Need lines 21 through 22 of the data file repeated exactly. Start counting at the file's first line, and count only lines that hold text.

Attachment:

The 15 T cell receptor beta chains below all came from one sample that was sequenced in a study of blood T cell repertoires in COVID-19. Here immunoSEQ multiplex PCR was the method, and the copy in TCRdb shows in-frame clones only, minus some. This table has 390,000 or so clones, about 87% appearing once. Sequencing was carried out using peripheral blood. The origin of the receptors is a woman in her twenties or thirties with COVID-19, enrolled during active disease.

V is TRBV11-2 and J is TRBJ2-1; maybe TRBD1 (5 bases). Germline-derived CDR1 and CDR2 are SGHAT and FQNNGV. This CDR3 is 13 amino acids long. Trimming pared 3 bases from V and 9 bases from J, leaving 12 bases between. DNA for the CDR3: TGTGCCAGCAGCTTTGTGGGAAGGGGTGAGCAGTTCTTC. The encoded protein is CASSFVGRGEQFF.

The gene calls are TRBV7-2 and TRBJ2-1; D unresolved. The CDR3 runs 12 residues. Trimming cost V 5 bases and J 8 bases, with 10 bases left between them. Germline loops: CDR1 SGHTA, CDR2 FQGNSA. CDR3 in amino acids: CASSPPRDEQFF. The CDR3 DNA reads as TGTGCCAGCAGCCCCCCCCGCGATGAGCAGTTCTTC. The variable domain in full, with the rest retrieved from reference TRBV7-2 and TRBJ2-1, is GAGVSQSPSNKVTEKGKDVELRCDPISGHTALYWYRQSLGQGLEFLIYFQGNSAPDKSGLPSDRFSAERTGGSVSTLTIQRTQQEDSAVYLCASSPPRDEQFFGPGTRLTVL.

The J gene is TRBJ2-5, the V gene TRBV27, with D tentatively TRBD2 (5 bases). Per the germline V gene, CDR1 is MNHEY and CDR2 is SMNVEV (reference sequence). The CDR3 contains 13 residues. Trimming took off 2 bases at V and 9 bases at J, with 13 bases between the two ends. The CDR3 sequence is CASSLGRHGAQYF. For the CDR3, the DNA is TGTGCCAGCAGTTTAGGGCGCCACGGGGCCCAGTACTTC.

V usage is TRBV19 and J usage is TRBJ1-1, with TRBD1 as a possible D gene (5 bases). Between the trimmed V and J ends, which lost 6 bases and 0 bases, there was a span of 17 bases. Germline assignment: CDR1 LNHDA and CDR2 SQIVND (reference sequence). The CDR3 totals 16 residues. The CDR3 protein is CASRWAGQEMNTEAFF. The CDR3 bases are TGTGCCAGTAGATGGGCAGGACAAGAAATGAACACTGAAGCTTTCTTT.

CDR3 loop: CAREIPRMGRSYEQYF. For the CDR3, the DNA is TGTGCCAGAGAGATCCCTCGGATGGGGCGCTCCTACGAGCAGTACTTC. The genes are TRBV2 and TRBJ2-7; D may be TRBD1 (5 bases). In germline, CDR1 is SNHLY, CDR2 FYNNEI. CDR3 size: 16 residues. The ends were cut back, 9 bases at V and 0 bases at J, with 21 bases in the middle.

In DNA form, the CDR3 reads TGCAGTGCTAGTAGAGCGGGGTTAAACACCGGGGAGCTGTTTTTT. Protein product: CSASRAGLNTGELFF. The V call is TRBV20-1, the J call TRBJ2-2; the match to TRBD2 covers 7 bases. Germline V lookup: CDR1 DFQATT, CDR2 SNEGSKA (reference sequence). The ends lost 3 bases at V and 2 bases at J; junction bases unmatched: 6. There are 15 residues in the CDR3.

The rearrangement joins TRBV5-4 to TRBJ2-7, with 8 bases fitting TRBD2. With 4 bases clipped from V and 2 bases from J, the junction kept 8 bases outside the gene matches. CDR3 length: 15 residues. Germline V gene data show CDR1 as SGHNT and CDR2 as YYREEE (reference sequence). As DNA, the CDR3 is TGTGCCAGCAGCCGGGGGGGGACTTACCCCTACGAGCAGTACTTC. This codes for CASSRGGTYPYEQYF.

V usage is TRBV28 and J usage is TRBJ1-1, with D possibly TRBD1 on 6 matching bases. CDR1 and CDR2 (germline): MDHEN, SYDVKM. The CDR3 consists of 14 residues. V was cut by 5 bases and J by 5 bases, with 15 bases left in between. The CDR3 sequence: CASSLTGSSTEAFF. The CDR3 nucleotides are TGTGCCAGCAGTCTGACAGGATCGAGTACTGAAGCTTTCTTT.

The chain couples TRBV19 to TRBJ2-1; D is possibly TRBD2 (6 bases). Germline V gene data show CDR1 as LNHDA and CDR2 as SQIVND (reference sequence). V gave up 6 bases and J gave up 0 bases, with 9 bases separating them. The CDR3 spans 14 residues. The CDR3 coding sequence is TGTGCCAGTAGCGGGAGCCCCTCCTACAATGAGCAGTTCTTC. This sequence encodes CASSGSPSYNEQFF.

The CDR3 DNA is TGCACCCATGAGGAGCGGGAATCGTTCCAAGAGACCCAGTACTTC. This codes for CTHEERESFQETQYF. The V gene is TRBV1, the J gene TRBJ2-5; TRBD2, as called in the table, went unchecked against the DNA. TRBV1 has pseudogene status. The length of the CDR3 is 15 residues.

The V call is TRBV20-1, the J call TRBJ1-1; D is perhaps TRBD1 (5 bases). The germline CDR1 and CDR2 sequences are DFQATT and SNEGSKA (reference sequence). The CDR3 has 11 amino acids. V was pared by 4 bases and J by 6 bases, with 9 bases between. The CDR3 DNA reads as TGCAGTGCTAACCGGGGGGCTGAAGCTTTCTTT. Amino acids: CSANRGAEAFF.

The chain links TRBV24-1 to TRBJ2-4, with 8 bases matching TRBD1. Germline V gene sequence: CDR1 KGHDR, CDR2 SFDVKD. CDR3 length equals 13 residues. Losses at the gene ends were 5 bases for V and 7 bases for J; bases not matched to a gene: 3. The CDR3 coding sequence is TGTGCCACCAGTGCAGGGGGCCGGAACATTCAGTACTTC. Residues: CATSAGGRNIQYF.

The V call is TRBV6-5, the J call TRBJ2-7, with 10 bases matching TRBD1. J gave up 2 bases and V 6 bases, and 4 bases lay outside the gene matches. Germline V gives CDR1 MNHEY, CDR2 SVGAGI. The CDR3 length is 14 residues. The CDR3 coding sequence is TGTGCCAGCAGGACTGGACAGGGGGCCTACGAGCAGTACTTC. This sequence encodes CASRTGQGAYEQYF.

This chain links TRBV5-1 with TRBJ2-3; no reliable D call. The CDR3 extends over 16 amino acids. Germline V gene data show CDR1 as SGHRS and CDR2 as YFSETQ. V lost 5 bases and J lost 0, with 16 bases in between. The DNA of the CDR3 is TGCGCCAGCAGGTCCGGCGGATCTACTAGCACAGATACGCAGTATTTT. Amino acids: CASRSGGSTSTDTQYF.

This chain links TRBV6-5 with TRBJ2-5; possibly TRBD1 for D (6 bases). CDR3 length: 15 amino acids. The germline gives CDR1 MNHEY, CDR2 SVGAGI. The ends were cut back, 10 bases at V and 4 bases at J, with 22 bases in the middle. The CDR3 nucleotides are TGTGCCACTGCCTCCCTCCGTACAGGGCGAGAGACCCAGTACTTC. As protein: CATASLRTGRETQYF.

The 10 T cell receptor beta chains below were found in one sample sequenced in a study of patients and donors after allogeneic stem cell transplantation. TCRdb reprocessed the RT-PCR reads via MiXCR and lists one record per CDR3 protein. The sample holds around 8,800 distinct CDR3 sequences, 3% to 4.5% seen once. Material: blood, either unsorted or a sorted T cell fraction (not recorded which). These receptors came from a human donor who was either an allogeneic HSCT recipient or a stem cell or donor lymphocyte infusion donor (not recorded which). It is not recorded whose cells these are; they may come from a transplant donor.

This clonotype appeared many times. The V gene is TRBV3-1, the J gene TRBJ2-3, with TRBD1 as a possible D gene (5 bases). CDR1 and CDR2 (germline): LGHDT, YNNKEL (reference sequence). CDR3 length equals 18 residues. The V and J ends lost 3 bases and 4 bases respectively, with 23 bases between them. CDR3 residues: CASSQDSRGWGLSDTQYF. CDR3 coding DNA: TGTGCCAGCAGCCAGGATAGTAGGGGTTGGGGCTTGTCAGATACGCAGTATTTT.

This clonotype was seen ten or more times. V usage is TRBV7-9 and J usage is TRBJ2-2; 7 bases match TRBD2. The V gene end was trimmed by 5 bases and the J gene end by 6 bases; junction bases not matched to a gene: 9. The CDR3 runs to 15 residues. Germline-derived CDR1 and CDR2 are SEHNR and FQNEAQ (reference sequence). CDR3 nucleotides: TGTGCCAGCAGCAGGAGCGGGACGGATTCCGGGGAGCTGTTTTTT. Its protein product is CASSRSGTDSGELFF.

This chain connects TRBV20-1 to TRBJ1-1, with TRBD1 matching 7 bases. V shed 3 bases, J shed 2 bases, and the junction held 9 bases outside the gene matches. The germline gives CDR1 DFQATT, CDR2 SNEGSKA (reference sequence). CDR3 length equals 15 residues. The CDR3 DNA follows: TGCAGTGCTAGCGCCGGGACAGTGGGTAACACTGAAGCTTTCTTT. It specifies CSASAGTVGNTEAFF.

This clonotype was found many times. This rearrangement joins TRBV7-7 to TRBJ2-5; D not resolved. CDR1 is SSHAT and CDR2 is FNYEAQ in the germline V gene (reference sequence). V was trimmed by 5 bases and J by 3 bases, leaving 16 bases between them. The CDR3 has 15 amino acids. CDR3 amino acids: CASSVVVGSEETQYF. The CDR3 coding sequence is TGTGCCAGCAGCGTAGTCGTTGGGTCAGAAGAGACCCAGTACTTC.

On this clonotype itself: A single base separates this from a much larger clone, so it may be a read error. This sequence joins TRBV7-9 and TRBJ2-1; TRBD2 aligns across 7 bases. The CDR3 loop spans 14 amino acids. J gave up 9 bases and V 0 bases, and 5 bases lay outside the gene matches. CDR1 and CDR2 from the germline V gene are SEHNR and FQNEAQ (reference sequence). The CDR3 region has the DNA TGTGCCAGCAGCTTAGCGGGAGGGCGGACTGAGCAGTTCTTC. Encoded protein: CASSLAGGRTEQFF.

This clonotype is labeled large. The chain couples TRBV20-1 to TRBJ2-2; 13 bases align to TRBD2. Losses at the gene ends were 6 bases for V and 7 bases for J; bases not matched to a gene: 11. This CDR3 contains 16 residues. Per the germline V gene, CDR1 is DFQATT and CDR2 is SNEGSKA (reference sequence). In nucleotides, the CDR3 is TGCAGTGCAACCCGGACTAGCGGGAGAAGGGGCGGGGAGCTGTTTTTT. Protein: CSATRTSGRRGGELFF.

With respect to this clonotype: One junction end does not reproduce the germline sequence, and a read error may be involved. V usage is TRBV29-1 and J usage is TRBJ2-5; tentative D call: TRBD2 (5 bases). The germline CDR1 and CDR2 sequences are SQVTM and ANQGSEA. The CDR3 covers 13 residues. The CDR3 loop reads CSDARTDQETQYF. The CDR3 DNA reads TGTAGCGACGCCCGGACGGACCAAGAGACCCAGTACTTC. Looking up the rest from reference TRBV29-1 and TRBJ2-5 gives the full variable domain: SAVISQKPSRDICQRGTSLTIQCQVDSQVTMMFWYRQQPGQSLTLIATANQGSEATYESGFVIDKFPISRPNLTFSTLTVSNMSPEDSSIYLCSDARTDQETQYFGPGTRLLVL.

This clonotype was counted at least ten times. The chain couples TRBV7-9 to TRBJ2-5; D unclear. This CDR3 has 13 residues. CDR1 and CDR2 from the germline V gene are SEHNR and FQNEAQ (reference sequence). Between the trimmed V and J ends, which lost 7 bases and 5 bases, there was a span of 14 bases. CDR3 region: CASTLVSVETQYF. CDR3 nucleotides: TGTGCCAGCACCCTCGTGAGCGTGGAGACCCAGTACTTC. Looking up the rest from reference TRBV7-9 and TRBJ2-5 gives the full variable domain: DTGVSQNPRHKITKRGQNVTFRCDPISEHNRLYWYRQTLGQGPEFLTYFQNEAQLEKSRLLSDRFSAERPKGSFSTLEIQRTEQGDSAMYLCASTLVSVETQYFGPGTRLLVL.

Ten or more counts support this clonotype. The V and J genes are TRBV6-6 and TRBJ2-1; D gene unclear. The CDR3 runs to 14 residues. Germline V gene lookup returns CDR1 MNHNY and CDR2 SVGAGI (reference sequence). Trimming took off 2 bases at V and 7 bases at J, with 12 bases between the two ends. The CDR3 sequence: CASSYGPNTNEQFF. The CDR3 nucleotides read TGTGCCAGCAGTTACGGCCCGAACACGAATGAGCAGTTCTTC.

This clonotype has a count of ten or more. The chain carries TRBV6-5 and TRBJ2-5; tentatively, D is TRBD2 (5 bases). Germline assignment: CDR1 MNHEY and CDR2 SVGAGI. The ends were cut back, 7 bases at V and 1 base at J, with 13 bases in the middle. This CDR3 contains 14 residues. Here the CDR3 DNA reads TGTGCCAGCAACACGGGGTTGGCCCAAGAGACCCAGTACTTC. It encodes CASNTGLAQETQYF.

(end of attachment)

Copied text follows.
This clonotype was found many times. This rearrangement joins TRBV7-7 to TRBJ2-5; D not resolved. CDR1 is SSHAT and CDR2 is FNYEAQ in the germline V gene (reference sequence). V was trimmed by 5 bases and J by 3 bases, leaving 16 bases between them. The CDR3 has 15 amino acids. CDR3 amino acids: CASSVVVGSEETQYF. The CDR3 coding sequence is TGTGCCAGCAGCGTAGTCGTTGGGTCAGAAGAGACCCAGTACTTC.

On this clonotype itself: A single base separates this from a much larger clone, so it may be a read error. This sequence joins TRBV7-9 and TRBJ2-1; TRBD2 aligns across 7 bases. The CDR3 loop spans 14 amino acids. J gave up 9 bases and V 0 bases, and 5 bases lay outside the gene matches. CDR1 and CDR2 from the germline V gene are SEHNR and FQNEAQ (reference sequence). The CDR3 region has the DNA TGTGCCAGCAGCTTAGCGGGAGGGCGGACTGAGCAGTTCTTC. Encoded protein: CASSLAGGRTEQFF.